Protecting Your Eyes from Solar Radiation

The sun supports all life on our planet, but its life-giving rays also pose dangers. The sun’s primary danger is in the form of Ultraviolet (UV) radiation. UV radiation is a component of solar radiation, but it can also be given off by artificial sources like welding machines, tanning beds, and lasers. Most are aware of the harm UV radiation can do to the skin, but many may not realize that exposure to UV radiation can harm the eyes or that other components of solar radiation can also affect vision.


If your eyes are exposed to excessive amounts of UV radiation over a short period of time, you are likely to experience a painful effect called photokeratitis.


The longer the eyes are exposed to solar radiation, the greater the risk of developing later in life conditions such as cataracts or macular degeneration. Since it is not clear how much exposure to solar radiation will cause damage, the AOA recommends wearing quality sunglasses that offer UV protection and wearing a hat or cap with a wide brim whenever you spend time outdoors. 


To provide adequate protection for your eyes, sunglasses should block out 99 to 100% of both UV-A and UV-B radiation and screen out 75 to 90% of visible light.


The lenses in sunglasses should be made from polycarbonate or Trivex® material if you participate in potentially eye-hazardous work or sports. These lenses provide the most impact resistance.


If you spend a lot of time outdoors in bright sunlight, wrap around frames can provide additional protection from the harmful solar radiation.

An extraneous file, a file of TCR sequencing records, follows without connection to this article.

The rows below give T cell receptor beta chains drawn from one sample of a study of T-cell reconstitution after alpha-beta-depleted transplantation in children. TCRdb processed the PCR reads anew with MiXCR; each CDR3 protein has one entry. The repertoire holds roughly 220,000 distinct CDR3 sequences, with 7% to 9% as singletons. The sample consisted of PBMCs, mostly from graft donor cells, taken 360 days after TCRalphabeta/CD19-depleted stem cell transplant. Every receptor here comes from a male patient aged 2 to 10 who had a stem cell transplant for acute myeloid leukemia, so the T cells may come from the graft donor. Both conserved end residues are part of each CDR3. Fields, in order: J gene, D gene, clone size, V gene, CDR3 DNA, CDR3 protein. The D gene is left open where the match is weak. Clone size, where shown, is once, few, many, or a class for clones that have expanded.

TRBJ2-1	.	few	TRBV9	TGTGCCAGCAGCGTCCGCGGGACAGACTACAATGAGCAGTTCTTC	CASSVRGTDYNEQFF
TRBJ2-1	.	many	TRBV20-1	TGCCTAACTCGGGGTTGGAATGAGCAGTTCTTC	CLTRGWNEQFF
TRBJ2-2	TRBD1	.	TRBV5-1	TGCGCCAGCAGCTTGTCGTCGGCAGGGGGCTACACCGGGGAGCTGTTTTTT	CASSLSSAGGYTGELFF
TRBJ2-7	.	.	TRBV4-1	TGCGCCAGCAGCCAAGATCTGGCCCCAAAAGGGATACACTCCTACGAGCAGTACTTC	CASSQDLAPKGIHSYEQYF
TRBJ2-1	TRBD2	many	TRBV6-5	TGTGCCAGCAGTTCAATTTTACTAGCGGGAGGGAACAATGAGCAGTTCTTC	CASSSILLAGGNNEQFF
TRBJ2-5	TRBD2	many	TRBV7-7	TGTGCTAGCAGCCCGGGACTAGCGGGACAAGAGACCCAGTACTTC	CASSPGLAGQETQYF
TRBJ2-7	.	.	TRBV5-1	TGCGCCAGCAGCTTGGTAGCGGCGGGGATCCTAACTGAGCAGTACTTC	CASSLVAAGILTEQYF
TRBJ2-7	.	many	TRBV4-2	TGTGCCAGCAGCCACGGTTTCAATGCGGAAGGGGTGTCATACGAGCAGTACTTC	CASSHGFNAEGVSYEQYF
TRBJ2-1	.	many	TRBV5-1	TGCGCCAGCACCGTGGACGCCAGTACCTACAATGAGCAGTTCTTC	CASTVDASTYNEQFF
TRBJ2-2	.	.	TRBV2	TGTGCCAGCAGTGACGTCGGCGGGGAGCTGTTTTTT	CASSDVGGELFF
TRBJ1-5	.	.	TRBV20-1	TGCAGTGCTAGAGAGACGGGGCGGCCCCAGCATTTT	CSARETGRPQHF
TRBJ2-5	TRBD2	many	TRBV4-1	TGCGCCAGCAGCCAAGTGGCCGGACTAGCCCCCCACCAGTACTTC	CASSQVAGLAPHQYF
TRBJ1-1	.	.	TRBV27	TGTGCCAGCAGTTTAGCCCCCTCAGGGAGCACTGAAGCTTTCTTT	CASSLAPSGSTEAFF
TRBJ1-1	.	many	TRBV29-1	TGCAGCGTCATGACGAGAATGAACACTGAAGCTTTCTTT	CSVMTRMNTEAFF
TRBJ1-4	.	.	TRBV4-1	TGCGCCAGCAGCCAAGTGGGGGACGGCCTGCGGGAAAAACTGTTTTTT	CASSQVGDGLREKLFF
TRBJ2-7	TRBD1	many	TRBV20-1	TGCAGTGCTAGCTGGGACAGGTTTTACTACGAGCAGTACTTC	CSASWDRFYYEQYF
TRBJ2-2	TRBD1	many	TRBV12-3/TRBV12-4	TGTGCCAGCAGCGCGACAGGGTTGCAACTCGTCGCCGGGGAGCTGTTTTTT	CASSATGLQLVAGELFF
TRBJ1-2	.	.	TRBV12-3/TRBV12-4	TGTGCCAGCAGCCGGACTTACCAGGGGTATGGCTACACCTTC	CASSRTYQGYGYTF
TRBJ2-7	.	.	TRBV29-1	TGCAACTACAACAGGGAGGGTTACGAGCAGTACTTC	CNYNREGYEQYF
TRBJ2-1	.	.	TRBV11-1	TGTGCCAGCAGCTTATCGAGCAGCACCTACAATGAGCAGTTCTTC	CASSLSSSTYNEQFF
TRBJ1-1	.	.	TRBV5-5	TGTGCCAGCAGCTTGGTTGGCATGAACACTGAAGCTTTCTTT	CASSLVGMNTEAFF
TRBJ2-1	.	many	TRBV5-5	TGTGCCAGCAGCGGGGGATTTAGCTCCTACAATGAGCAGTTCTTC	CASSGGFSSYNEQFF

Don’t forget protection for children and teenagers! Eighty percent of lifetime UV exposure occurs before age 18 because children typically spend more time in the sun than adults.


With the wide variety of lens options available, you can customize your sunglasses to meet your visual, protection, performance and comfort needs. Sunglasses protect your eyes from harmful ultraviolet (UV) radiation, which is present even on cloudy days.


Glare, an issue that makes it difficult to see objects clearly by washing out colors and details, can be reduced by polarized lenses. Looking at a scene with polarized lenses, you’ll notice the colors are deeper, richer and bolder, and details are clearer and more distinct. Polarized lenses also help reduce squinting, which, in turn, reduces eye fatigue, tension, and eyestrain.

Sun Glasses